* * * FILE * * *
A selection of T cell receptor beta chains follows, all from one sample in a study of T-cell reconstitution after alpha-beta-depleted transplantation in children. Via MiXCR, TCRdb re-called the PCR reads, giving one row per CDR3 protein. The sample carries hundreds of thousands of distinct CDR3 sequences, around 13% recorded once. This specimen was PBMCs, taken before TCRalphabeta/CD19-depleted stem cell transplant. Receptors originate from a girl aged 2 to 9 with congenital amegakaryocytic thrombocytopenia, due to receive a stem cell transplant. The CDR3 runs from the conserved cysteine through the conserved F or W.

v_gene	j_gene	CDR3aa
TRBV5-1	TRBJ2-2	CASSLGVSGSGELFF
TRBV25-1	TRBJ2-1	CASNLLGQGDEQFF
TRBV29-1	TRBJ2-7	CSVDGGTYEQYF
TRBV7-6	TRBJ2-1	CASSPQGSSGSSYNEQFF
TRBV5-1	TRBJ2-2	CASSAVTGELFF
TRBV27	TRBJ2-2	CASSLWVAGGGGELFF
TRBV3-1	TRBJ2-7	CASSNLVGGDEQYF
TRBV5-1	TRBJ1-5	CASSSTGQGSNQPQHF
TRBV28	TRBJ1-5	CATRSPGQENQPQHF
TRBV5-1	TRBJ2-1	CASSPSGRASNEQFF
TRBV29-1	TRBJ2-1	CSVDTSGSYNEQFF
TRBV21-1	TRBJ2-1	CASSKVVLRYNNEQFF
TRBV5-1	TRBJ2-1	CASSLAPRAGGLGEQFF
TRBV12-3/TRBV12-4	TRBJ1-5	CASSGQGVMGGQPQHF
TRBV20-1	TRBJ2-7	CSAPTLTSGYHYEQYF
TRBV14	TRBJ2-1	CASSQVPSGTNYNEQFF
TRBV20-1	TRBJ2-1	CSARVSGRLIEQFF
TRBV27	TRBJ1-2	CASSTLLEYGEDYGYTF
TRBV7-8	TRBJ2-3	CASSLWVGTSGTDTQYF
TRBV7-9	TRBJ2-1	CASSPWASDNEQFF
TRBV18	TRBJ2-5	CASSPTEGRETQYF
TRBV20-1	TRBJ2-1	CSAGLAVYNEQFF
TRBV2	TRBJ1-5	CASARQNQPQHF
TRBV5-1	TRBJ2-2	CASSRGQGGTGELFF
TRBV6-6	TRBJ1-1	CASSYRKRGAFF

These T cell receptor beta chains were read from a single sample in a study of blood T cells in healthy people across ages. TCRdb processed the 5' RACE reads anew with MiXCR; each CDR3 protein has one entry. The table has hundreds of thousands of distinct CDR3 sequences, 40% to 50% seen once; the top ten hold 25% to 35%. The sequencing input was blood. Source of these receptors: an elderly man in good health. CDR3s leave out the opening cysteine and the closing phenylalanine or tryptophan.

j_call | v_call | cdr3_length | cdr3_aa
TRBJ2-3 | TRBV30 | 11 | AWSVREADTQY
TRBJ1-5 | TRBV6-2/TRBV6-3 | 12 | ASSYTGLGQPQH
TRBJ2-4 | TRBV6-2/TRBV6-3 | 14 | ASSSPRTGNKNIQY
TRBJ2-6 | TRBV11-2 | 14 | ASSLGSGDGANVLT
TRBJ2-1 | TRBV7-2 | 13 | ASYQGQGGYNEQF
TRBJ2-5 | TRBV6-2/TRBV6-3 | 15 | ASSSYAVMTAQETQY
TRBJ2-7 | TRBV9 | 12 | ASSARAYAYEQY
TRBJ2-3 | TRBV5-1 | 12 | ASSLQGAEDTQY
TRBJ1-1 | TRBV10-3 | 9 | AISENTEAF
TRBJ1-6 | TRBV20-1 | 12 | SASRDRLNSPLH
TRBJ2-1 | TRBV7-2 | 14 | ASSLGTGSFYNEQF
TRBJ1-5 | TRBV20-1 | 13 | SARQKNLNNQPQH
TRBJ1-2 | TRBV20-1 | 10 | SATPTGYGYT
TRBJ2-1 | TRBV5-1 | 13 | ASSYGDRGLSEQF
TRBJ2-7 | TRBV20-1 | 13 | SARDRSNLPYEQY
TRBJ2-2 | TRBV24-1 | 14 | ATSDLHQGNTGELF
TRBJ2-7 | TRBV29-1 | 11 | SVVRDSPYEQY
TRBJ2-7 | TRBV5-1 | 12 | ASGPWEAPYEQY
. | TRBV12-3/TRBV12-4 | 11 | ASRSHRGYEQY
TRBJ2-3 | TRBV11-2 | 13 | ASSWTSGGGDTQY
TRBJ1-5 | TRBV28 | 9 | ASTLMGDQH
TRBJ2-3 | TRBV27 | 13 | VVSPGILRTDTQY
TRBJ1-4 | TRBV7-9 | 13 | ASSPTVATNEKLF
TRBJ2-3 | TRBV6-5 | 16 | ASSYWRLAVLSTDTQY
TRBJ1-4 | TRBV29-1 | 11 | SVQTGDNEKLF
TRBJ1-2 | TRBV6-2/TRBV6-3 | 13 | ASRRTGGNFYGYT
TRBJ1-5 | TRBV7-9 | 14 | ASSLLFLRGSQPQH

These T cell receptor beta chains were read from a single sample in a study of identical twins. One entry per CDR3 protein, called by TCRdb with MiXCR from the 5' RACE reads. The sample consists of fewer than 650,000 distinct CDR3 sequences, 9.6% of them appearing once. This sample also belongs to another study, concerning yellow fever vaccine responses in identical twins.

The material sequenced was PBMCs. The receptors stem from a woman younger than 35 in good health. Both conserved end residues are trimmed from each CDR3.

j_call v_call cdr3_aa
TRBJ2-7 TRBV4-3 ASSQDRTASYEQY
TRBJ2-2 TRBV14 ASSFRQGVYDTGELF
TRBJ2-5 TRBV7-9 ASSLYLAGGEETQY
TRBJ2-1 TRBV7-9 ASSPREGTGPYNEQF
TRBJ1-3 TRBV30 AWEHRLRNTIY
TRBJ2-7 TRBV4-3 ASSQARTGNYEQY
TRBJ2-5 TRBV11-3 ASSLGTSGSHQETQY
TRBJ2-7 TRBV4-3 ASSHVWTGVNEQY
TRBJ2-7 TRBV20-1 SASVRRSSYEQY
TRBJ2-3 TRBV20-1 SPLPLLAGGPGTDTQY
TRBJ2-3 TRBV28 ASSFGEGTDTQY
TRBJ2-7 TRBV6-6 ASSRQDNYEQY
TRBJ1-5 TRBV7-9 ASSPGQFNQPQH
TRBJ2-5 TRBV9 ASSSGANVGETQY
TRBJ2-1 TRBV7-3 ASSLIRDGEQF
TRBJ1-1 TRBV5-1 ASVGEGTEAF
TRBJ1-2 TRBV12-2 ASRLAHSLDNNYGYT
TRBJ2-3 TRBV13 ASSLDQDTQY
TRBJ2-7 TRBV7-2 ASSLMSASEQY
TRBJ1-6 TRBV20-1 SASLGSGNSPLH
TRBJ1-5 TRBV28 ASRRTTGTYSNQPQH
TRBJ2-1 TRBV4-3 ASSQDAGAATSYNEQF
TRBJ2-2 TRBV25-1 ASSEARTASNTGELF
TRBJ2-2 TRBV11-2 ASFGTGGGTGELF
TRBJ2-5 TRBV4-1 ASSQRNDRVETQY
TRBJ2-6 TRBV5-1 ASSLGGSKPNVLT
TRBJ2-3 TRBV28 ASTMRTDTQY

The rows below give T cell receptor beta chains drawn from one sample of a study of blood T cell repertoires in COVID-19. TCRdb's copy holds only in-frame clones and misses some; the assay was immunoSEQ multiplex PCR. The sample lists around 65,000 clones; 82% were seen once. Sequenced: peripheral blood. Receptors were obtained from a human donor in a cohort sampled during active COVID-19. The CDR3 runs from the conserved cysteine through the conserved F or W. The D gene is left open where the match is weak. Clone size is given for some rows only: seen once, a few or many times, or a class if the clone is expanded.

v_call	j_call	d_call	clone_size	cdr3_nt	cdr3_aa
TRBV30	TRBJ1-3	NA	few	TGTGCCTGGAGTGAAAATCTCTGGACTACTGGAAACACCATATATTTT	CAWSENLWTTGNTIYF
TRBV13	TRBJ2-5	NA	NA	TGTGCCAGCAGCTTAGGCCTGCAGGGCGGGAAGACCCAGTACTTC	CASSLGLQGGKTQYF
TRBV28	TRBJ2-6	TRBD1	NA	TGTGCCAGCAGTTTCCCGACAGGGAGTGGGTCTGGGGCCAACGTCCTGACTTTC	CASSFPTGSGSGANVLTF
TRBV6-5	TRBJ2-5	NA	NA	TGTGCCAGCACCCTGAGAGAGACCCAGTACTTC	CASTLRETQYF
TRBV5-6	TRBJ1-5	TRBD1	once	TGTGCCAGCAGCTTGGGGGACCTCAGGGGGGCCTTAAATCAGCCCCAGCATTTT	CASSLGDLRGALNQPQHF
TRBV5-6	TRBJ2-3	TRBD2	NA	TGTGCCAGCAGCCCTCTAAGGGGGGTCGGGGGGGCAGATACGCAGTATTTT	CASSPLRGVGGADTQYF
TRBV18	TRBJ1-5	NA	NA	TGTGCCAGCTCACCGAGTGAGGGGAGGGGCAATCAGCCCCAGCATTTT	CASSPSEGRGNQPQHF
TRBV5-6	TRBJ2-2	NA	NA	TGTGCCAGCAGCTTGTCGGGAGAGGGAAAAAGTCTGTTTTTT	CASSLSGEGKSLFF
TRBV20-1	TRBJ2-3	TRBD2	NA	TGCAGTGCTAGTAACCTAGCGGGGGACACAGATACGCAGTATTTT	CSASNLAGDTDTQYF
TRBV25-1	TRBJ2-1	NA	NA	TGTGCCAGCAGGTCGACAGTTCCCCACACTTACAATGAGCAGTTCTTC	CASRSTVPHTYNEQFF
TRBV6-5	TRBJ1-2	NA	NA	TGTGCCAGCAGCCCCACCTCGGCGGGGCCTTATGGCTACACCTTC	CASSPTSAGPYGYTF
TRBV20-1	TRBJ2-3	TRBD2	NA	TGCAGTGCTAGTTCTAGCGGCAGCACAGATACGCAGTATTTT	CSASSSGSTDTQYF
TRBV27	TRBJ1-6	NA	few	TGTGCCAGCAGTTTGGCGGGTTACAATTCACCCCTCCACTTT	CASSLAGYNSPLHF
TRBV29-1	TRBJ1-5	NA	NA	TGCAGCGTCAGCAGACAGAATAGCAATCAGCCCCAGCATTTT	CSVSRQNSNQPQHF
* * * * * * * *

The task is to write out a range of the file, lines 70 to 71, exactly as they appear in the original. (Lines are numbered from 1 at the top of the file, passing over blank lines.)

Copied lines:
TRBJ2-3 TRBV28 ASSFGEGTDTQY
TRBJ2-7 TRBV6-6 ASSRQDNYEQY